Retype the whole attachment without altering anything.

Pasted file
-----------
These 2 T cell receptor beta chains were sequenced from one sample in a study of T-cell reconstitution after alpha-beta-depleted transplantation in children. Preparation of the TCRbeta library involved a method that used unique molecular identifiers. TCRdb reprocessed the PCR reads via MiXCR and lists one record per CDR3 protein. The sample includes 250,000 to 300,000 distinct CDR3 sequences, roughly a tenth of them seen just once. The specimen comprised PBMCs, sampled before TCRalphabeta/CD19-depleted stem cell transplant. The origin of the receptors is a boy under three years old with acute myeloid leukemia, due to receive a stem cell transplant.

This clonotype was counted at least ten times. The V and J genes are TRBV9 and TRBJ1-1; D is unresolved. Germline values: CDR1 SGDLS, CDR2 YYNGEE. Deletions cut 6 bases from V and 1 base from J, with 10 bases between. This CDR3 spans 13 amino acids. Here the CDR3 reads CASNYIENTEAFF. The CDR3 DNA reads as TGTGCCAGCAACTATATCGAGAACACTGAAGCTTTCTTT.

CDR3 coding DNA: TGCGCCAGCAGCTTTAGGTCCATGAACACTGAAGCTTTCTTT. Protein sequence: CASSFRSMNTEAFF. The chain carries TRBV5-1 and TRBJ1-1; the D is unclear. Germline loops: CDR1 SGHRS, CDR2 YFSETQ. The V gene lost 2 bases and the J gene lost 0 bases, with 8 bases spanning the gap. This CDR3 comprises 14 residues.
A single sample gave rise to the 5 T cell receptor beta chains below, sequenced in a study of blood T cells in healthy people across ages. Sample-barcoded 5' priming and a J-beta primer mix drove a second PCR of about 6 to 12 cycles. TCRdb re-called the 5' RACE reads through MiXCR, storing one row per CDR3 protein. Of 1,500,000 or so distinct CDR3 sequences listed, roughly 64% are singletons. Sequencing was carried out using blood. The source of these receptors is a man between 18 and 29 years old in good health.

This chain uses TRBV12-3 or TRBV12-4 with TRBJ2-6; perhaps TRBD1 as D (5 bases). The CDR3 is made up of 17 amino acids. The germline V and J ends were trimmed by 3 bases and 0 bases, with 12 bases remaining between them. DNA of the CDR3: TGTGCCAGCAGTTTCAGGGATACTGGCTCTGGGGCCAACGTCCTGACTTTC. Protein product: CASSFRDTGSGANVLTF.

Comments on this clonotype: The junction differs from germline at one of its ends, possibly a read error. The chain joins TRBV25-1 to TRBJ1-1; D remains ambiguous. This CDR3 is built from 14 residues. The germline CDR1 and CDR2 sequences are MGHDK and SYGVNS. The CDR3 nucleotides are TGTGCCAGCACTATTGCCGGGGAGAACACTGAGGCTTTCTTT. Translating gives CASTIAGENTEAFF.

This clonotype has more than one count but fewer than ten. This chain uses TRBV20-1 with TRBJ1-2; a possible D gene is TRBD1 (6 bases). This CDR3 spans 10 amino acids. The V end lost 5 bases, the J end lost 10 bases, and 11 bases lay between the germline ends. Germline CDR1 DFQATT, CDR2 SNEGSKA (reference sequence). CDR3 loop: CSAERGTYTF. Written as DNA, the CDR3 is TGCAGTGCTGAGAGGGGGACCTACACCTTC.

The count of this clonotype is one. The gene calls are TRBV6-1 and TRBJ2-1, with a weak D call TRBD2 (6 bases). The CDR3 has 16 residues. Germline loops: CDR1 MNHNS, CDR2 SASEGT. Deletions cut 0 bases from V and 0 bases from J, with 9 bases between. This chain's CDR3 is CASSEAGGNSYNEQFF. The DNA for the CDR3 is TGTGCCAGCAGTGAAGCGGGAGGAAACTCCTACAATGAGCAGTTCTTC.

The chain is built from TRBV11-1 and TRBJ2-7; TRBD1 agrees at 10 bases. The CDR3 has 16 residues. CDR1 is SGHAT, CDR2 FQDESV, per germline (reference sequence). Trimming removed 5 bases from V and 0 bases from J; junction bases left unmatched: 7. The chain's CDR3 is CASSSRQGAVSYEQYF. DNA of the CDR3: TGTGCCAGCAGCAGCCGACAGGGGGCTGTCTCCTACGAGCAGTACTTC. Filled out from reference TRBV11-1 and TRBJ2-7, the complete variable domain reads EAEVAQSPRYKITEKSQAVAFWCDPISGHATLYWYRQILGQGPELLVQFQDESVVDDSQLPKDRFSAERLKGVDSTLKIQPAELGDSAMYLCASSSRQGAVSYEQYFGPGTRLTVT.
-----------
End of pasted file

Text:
These 2 T cell receptor beta chains were sequenced from one sample in a study of T-cell reconstitution after alpha-beta-depleted transplantation in children. Preparation of the TCRbeta library involved a method that used unique molecular identifiers. TCRdb reprocessed the PCR reads via MiXCR and lists one record per CDR3 protein. The sample includes 250,000 to 300,000 distinct CDR3 sequences, roughly a tenth of them seen just once. The specimen comprised PBMCs, sampled before TCRalphabeta/CD19-depleted stem cell transplant. The origin of the receptors is a boy under three years old with acute myeloid leukemia, due to receive a stem cell transplant.

This clonotype was counted at least ten times. The V and J genes are TRBV9 and TRBJ1-1; D is unresolved. Germline values: CDR1 SGDLS, CDR2 YYNGEE. Deletions cut 6 bases from V and 1 base from J, with 10 bases between. This CDR3 spans 13 amino acids. Here the CDR3 reads CASNYIENTEAFF. The CDR3 DNA reads as TGTGCCAGCAACTATATCGAGAACACTGAAGCTTTCTTT.

CDR3 coding DNA: TGCGCCAGCAGCTTTAGGTCCATGAACACTGAAGCTTTCTTT. Protein sequence: CASSFRSMNTEAFF. The chain carries TRBV5-1 and TRBJ1-1; the D is unclear. Germline loops: CDR1 SGHRS, CDR2 YFSETQ. The V gene lost 2 bases and the J gene lost 0 bases, with 8 bases spanning the gap. This CDR3 comprises 14 residues.
A single sample gave rise to the 5 T cell receptor beta chains below, sequenced in a study of blood T cells in healthy people across ages. Sample-barcoded 5' priming and a J-beta primer mix drove a second PCR of about 6 to 12 cycles. TCRdb re-called the 5' RACE reads through MiXCR, storing one row per CDR3 protein. Of 1,500,000 or so distinct CDR3 sequences listed, roughly 64% are singletons. Sequencing was carried out using blood. The source of these receptors is a man between 18 and 29 years old in good health.

This chain uses TRBV12-3 or TRBV12-4 with TRBJ2-6; perhaps TRBD1 as D (5 bases). The CDR3 is made up of 17 amino acids. The germline V and J ends were trimmed by 3 bases and 0 bases, with 12 bases remaining between them. DNA of the CDR3: TGTGCCAGCAGTTTCAGGGATACTGGCTCTGGGGCCAACGTCCTGACTTTC. Protein product: CASSFRDTGSGANVLTF.

Comments on this clonotype: The junction differs from germline at one of its ends, possibly a read error. The chain joins TRBV25-1 to TRBJ1-1; D remains ambiguous. This CDR3 is built from 14 residues. The germline CDR1 and CDR2 sequences are MGHDK and SYGVNS. The CDR3 nucleotides are TGTGCCAGCACTATTGCCGGGGAGAACACTGAGGCTTTCTTT. Translating gives CASTIAGENTEAFF.

This clonotype has more than one count but fewer than ten. This chain uses TRBV20-1 with TRBJ1-2; a possible D gene is TRBD1 (6 bases). This CDR3 spans 10 amino acids. The V end lost 5 bases, the J end lost 10 bases, and 11 bases lay between the germline ends. Germline CDR1 DFQATT, CDR2 SNEGSKA (reference sequence). CDR3 loop: CSAERGTYTF. Written as DNA, the CDR3 is TGCAGTGCTGAGAGGGGGACCTACACCTTC.

The count of this clonotype is one. The gene calls are TRBV6-1 and TRBJ2-1, with a weak D call TRBD2 (6 bases). The CDR3 has 16 residues. Germline loops: CDR1 MNHNS, CDR2 SASEGT. Deletions cut 0 bases from V and 0 bases from J, with 9 bases between. This chain's CDR3 is CASSEAGGNSYNEQFF. The DNA for the CDR3 is TGTGCCAGCAGTGAAGCGGGAGGAAACTCCTACAATGAGCAGTTCTTC.

The chain is built from TRBV11-1 and TRBJ2-7; TRBD1 agrees at 10 bases. The CDR3 has 16 residues. CDR1 is SGHAT, CDR2 FQDESV, per germline (reference sequence). Trimming removed 5 bases from V and 0 bases from J; junction bases left unmatched: 7. The chain's CDR3 is CASSSRQGAVSYEQYF. DNA of the CDR3: TGTGCCAGCAGCAGCCGACAGGGGGCTGTCTCCTACGAGCAGTACTTC. Filled out from reference TRBV11-1 and TRBJ2-7, the complete variable domain reads EAEVAQSPRYKITEKSQAVAFWCDPISGHATLYWYRQILGQGPELLVQFQDESVVDDSQLPKDRFSAERLKGVDSTLKIQPAELGDSAMYLCASSSRQGAVSYEQYFGPGTRLTVT.